SPRINGFIELD, Mass. (AP) — A district attorney said
yesterday that he would not prosecute Roman Catholic Bishop Thomas
Dupre on child rape charges — despite a newly unsealed
indictment in the case — because the statute of limitations
has expired.

In the indictment released yesterday morning, Dupre was charged
with molesting two boys in the 1970s, becoming the first Roman
Catholic bishop to face criminal charges in the sex abuse scandal
that has rocked the American church.

However, the grand jury returned indictments only related
directly to child abuse, and not to other possible charges such as
witness tampering and obstruction of justice. Without those
indictments, Hampden District Attorney William Bennett said he was
precluded from pursuing the case because the statute of limitations
in force at the time of the alleged crimes was limited to six
years.

“Even with probable cause, there was a strong possibility
that prosecution of such allegations could be barred by the statute
of limitations,” Bennett said in a news conference hours
after the charges became public.

Dupre, 70, cited health reasons when he resigned in February
after nine years as head of the Springfield Diocese. But his
departure came one day after The Republican newspaper of
Springfield confronted him with allegations he abused two boys
while he was a parish priest.

The indictment was handed up by a grand jury Friday and unsealed
yesterday morning.

Bennett said the grand jury was convened to investigate all
aspects of the allegations against Dupre, including whether he
tried to cover up the abuse and whether he had abused any other
children.

When Bennett announced in the spring that he would present the
case to a grand jury, he initially conceded that it could be
difficult to charge Dupre with abuse because of the statute of
limitations. But the prosecutor said later that Dupre could be
charged because of more recent attempts to conceal the alleged
crimes.

Bennett said the investigation uncovered no evidence to suggest
there were any other victims, nor was there evidence that any
church officials were aware of the allegations until they became
public earlier this year.

He also said that there was no evidence Dupre destroyed or
concealed any evidence of sexual misconduct by other church
officials.

The bishop’s lawyer, Michael Jennings, said he would ask a
judge to dismiss the charges against his client, arguing that the
statute of limitations had expired.

“At the time of the alleged crimes, there was a six-year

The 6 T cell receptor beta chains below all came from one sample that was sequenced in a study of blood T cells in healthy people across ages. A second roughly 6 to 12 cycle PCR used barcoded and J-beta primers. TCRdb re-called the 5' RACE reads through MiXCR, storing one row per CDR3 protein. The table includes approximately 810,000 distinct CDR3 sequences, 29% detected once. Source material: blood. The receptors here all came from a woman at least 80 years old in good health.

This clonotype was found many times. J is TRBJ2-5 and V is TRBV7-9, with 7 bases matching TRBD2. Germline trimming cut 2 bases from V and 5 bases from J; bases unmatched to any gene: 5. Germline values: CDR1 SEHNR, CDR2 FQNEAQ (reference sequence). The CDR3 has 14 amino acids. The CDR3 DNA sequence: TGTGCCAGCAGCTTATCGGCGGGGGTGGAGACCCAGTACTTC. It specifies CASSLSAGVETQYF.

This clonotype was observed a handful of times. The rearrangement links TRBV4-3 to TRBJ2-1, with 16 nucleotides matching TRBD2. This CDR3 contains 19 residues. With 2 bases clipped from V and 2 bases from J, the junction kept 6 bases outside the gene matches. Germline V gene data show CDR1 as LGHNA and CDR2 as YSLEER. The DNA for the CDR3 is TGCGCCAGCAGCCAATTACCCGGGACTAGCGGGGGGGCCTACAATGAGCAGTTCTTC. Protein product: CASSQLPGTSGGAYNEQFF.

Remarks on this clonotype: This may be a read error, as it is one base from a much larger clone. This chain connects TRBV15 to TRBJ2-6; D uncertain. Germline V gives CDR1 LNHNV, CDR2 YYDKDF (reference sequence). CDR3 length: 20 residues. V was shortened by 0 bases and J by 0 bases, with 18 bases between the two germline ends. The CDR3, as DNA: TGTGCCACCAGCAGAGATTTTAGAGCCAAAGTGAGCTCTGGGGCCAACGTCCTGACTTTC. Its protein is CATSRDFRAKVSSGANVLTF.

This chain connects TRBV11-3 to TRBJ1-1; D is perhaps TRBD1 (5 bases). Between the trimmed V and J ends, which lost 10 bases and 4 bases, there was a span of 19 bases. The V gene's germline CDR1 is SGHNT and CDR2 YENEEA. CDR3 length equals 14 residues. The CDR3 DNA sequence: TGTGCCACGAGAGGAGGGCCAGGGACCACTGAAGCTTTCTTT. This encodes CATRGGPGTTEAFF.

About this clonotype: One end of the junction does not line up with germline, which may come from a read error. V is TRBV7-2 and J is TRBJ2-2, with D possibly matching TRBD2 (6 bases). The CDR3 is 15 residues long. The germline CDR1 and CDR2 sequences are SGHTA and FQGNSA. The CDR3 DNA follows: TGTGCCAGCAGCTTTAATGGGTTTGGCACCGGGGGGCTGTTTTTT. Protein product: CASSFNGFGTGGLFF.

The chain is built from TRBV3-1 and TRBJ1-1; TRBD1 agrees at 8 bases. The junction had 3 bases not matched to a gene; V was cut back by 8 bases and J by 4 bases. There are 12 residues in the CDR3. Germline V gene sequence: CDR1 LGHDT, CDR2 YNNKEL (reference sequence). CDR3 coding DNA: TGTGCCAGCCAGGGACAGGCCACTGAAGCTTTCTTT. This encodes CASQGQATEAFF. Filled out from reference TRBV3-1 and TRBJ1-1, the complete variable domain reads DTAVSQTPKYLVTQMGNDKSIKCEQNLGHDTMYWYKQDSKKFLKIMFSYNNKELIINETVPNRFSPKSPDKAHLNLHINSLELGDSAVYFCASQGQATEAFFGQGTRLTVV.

statute of limitations,” Jennings said. “It’s
clear to me that this doesn’t work for them.”

According to the indictment, Dupre started raping one of the
boys in 1976 in Chicopee and West Springfield; he started abusing
the other boy in 1979 in West Springfield.

Dupre’s alleged victims, who filed lawsuits against the
bishop and the diocese, have said the abuse continued for years and
that Dupre asked them to keep quiet about it when he was made
auxiliary bishop in 1990.

Mark Dupont, a spokesman for the diocese, said Dupre’s
successor, Bishop Timothy McDonnell, would have no immediate
comment on the indictments.

There have been at least a dozen grand jury investigations
involving how bishops dealt with abuse claims, and four bishops
have resigned after being accused of sexual misconduct. But Dupre
was the first U.S. prelate indicted on charges of molesting
children.

After his retirement, Dupre went to St. Luke Institute, a
private Catholic psychiatric hospital in Maryland where the Boston
Archdiocese sent many priests for treatment after sexual abuse
allegations were made against them. The institute treats priests
with emotional, behavioral, and psychological problems.
Dupre’s current whereabouts were not immediately known.

One of Dupre’s accusers, who immigrated to America in
1975, said the abuse began when he was 12 after his family was
befriended the priest.

The man claimed the abuse lasted until he began dating a girl in
high school.

Dupre allegedly took him on out-of-state trips and to Canada,
and bought pornography with the boy. Bennett said yesterday he
would turn over all the findings of the grand jury investigation to
federal authorities in the United States and Canada.

Dupre then allegedly started to abuse the other boy, who claims
he was abused until he was about 20.

The alleged victims agreed to remain silent, but say they kept
in touch with Dupre after he was appointed bishop in 1995. One of
the men says he continued to receive birthday and holiday cards
from Dupre, who also would send him money.

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